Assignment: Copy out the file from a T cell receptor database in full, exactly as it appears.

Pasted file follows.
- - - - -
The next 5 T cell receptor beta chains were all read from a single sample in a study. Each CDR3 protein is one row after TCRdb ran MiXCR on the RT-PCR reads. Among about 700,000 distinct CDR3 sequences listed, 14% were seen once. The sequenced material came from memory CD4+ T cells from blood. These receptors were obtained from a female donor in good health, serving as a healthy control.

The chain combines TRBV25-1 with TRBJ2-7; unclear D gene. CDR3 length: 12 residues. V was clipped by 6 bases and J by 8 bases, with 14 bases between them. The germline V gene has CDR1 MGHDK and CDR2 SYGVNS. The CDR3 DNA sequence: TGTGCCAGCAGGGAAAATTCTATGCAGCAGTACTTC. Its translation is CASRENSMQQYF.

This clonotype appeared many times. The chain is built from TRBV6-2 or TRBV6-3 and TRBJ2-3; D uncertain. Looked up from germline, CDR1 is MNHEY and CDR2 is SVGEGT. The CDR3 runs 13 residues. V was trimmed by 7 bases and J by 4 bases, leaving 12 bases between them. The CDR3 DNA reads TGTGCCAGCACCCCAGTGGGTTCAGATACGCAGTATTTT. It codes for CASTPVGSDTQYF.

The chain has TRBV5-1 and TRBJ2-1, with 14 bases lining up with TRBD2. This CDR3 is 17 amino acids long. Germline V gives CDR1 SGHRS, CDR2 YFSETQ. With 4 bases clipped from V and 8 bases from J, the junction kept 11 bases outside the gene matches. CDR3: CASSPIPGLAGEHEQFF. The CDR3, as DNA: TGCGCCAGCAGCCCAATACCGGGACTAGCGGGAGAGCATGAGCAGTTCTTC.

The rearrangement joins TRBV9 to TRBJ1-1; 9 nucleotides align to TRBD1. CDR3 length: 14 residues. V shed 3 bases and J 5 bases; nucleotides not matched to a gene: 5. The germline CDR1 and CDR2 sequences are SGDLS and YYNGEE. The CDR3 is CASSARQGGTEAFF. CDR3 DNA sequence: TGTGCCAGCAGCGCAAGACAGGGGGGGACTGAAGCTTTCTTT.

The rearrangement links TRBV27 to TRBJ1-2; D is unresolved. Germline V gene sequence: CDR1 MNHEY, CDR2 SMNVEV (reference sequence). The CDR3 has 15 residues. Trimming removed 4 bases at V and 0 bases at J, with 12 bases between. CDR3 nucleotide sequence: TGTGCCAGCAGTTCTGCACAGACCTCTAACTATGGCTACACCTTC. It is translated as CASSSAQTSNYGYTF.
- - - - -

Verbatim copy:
The next 5 T cell receptor beta chains were all read from a single sample in a study. Each CDR3 protein is one row after TCRdb ran MiXCR on the RT-PCR reads. Among about 700,000 distinct CDR3 sequences listed, 14% were seen once. The sequenced material came from memory CD4+ T cells from blood. These receptors were obtained from a female donor in good health, serving as a healthy control.

The chain combines TRBV25-1 with TRBJ2-7; unclear D gene. CDR3 length: 12 residues. V was clipped by 6 bases and J by 8 bases, with 14 bases between them. The germline V gene has CDR1 MGHDK and CDR2 SYGVNS. The CDR3 DNA sequence: TGTGCCAGCAGGGAAAATTCTATGCAGCAGTACTTC. Its translation is CASRENSMQQYF.

This clonotype appeared many times. The chain is built from TRBV6-2 or TRBV6-3 and TRBJ2-3; D uncertain. Looked up from germline, CDR1 is MNHEY and CDR2 is SVGEGT. The CDR3 runs 13 residues. V was trimmed by 7 bases and J by 4 bases, leaving 12 bases between them. The CDR3 DNA reads TGTGCCAGCACCCCAGTGGGTTCAGATACGCAGTATTTT. It codes for CASTPVGSDTQYF.

The chain has TRBV5-1 and TRBJ2-1, with 14 bases lining up with TRBD2. This CDR3 is 17 amino acids long. Germline V gives CDR1 SGHRS, CDR2 YFSETQ. With 4 bases clipped from V and 8 bases from J, the junction kept 11 bases outside the gene matches. CDR3: CASSPIPGLAGEHEQFF. The CDR3, as DNA: TGCGCCAGCAGCCCAATACCGGGACTAGCGGGAGAGCATGAGCAGTTCTTC.

The rearrangement joins TRBV9 to TRBJ1-1; 9 nucleotides align to TRBD1. CDR3 length: 14 residues. V shed 3 bases and J 5 bases; nucleotides not matched to a gene: 5. The germline CDR1 and CDR2 sequences are SGDLS and YYNGEE. The CDR3 is CASSARQGGTEAFF. CDR3 DNA sequence: TGTGCCAGCAGCGCAAGACAGGGGGGGACTGAAGCTTTCTTT.

The rearrangement links TRBV27 to TRBJ1-2; D is unresolved. Germline V gene sequence: CDR1 MNHEY, CDR2 SMNVEV (reference sequence). The CDR3 has 15 residues. Trimming removed 4 bases at V and 0 bases at J, with 12 bases between. CDR3 nucleotide sequence: TGTGCCAGCAGTTCTGCACAGACCTCTAACTATGGCTACACCTTC. It is translated as CASSSAQTSNYGYTF.